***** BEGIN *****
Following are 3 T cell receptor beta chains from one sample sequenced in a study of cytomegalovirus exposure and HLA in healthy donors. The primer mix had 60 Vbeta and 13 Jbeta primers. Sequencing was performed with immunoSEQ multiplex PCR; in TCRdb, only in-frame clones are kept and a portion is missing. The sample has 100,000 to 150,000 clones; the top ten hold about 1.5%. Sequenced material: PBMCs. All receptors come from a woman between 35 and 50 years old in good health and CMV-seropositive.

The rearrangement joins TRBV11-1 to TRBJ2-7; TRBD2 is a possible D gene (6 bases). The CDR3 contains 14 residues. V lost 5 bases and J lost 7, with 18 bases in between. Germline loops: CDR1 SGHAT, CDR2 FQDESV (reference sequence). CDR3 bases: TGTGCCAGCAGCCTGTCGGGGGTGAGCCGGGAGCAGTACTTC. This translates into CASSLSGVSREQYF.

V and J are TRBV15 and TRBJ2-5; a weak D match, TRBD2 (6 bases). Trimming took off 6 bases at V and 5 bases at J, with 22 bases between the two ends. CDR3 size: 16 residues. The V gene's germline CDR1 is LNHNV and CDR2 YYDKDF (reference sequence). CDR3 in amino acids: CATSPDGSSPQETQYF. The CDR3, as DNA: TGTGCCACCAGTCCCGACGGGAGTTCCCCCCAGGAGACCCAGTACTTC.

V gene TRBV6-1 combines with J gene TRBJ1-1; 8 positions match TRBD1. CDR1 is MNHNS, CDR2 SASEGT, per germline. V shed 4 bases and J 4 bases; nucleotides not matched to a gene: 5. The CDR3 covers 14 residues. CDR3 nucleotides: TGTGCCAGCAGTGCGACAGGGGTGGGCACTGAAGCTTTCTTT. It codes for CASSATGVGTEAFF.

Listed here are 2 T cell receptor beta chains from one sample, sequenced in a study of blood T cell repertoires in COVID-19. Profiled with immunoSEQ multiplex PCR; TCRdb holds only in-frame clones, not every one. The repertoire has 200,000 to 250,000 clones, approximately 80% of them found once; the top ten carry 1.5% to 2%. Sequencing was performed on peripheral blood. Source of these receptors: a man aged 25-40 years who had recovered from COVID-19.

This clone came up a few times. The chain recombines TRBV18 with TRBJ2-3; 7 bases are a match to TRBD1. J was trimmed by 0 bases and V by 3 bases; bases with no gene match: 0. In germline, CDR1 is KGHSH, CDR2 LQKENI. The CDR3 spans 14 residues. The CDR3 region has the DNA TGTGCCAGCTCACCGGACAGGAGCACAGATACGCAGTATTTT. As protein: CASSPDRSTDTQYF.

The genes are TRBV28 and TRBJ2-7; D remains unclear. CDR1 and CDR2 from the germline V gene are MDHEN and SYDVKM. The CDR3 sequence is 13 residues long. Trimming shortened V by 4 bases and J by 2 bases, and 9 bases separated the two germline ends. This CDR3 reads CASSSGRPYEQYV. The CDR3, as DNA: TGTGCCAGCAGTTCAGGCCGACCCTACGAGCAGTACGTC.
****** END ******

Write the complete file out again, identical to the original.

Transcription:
Following are 3 T cell receptor beta chains from one sample sequenced in a study of cytomegalovirus exposure and HLA in healthy donors. The primer mix had 60 Vbeta and 13 Jbeta primers. Sequencing was performed with immunoSEQ multiplex PCR; in TCRdb, only in-frame clones are kept and a portion is missing. The sample has 100,000 to 150,000 clones; the top ten hold about 1.5%. Sequenced material: PBMCs. All receptors come from a woman between 35 and 50 years old in good health and CMV-seropositive.

The rearrangement joins TRBV11-1 to TRBJ2-7; TRBD2 is a possible D gene (6 bases). The CDR3 contains 14 residues. V lost 5 bases and J lost 7, with 18 bases in between. Germline loops: CDR1 SGHAT, CDR2 FQDESV (reference sequence). CDR3 bases: TGTGCCAGCAGCCTGTCGGGGGTGAGCCGGGAGCAGTACTTC. This translates into CASSLSGVSREQYF.

V and J are TRBV15 and TRBJ2-5; a weak D match, TRBD2 (6 bases). Trimming took off 6 bases at V and 5 bases at J, with 22 bases between the two ends. CDR3 size: 16 residues. The V gene's germline CDR1 is LNHNV and CDR2 YYDKDF (reference sequence). CDR3 in amino acids: CATSPDGSSPQETQYF. The CDR3, as DNA: TGTGCCACCAGTCCCGACGGGAGTTCCCCCCAGGAGACCCAGTACTTC.

V gene TRBV6-1 combines with J gene TRBJ1-1; 8 positions match TRBD1. CDR1 is MNHNS, CDR2 SASEGT, per germline. V shed 4 bases and J 4 bases; nucleotides not matched to a gene: 5. The CDR3 covers 14 residues. CDR3 nucleotides: TGTGCCAGCAGTGCGACAGGGGTGGGCACTGAAGCTTTCTTT. It codes for CASSATGVGTEAFF.

Listed here are 2 T cell receptor beta chains from one sample, sequenced in a study of blood T cell repertoires in COVID-19. Profiled with immunoSEQ multiplex PCR; TCRdb holds only in-frame clones, not every one. The repertoire has 200,000 to 250,000 clones, approximately 80% of them found once; the top ten carry 1.5% to 2%. Sequencing was performed on peripheral blood. Source of these receptors: a man aged 25-40 years who had recovered from COVID-19.

This clone came up a few times. The chain recombines TRBV18 with TRBJ2-3; 7 bases are a match to TRBD1. J was trimmed by 0 bases and V by 3 bases; bases with no gene match: 0. In germline, CDR1 is KGHSH, CDR2 LQKENI. The CDR3 spans 14 residues. The CDR3 region has the DNA TGTGCCAGCTCACCGGACAGGAGCACAGATACGCAGTATTTT. As protein: CASSPDRSTDTQYF.

The genes are TRBV28 and TRBJ2-7; D remains unclear. CDR1 and CDR2 from the germline V gene are MDHEN and SYDVKM. The CDR3 sequence is 13 residues long. Trimming shortened V by 4 bases and J by 2 bases, and 9 bases separated the two germline ends. This CDR3 reads CASSSGRPYEQYV. The CDR3, as DNA: TGTGCCAGCAGTTCAGGCCGACCCTACGAGCAGTACGTC.